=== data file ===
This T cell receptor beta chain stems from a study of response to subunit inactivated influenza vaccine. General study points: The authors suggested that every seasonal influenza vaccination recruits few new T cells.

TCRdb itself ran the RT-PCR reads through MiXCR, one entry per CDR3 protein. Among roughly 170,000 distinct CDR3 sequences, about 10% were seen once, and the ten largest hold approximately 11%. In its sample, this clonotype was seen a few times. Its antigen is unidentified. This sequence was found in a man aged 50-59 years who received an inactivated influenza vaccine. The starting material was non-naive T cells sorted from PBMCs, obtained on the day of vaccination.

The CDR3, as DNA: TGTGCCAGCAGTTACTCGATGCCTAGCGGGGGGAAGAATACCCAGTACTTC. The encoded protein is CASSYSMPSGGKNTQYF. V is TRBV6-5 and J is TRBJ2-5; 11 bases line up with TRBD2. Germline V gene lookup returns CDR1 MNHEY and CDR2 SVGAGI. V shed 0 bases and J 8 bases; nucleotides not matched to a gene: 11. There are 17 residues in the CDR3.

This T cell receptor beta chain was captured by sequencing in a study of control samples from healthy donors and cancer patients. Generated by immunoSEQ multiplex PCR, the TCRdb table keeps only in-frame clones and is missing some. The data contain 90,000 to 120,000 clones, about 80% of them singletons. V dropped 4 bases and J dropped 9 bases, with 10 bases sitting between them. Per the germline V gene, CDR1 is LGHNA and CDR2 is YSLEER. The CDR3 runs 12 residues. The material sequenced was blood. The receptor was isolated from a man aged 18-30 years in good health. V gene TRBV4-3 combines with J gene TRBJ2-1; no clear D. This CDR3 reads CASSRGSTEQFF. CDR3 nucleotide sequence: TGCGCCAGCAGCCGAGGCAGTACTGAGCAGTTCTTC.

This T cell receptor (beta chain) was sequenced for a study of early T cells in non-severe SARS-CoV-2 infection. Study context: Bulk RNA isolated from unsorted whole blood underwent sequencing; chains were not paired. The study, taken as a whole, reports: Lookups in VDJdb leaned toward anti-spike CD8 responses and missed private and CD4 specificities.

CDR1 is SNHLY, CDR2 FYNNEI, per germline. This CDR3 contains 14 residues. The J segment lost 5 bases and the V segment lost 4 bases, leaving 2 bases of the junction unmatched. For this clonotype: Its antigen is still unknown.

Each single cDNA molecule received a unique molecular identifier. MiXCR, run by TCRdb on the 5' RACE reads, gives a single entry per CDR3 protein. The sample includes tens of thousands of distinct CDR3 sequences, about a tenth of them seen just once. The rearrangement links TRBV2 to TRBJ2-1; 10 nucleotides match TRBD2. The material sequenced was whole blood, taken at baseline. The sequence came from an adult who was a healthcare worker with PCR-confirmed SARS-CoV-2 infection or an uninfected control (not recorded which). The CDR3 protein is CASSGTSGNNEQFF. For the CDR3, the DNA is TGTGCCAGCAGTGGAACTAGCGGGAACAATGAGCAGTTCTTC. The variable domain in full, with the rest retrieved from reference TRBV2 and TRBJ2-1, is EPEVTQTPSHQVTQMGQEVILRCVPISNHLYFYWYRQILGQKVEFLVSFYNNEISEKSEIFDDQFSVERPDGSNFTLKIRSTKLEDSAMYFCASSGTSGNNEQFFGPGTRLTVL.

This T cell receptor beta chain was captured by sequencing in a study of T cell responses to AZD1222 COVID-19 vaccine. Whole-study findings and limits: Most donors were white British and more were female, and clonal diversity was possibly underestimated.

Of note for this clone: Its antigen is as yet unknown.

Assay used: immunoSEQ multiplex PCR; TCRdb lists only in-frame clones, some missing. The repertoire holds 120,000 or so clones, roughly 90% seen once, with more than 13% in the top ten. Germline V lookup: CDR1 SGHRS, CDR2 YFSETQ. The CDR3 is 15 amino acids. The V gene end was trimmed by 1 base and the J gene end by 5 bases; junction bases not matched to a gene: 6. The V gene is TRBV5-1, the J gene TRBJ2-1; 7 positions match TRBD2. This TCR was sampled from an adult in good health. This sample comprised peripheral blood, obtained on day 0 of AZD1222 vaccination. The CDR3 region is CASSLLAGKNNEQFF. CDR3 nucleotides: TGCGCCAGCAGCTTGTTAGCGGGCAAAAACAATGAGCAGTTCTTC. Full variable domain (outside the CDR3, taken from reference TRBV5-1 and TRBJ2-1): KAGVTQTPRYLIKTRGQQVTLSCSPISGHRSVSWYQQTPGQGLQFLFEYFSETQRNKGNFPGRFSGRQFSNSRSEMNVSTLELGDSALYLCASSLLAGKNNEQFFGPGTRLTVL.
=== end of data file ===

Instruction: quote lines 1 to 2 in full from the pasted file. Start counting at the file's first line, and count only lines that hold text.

This T cell receptor beta chain stems from a study of response to subunit inactivated influenza vaccine. General study points: The authors suggested that every seasonal influenza vaccination recruits few new T cells.

TCRdb itself ran the RT-PCR reads through MiXCR, one entry per CDR3 protein. Among roughly 170,000 distinct CDR3 sequences, about 10% were seen once, and the ten largest hold approximately 11%. In its sample, this clonotype was seen a few times. Its antigen is unidentified. This sequence was found in a man aged 50-59 years who received an inactivated influenza vaccine. The starting material was non-naive T cells sorted from PBMCs, obtained on the day of vaccination.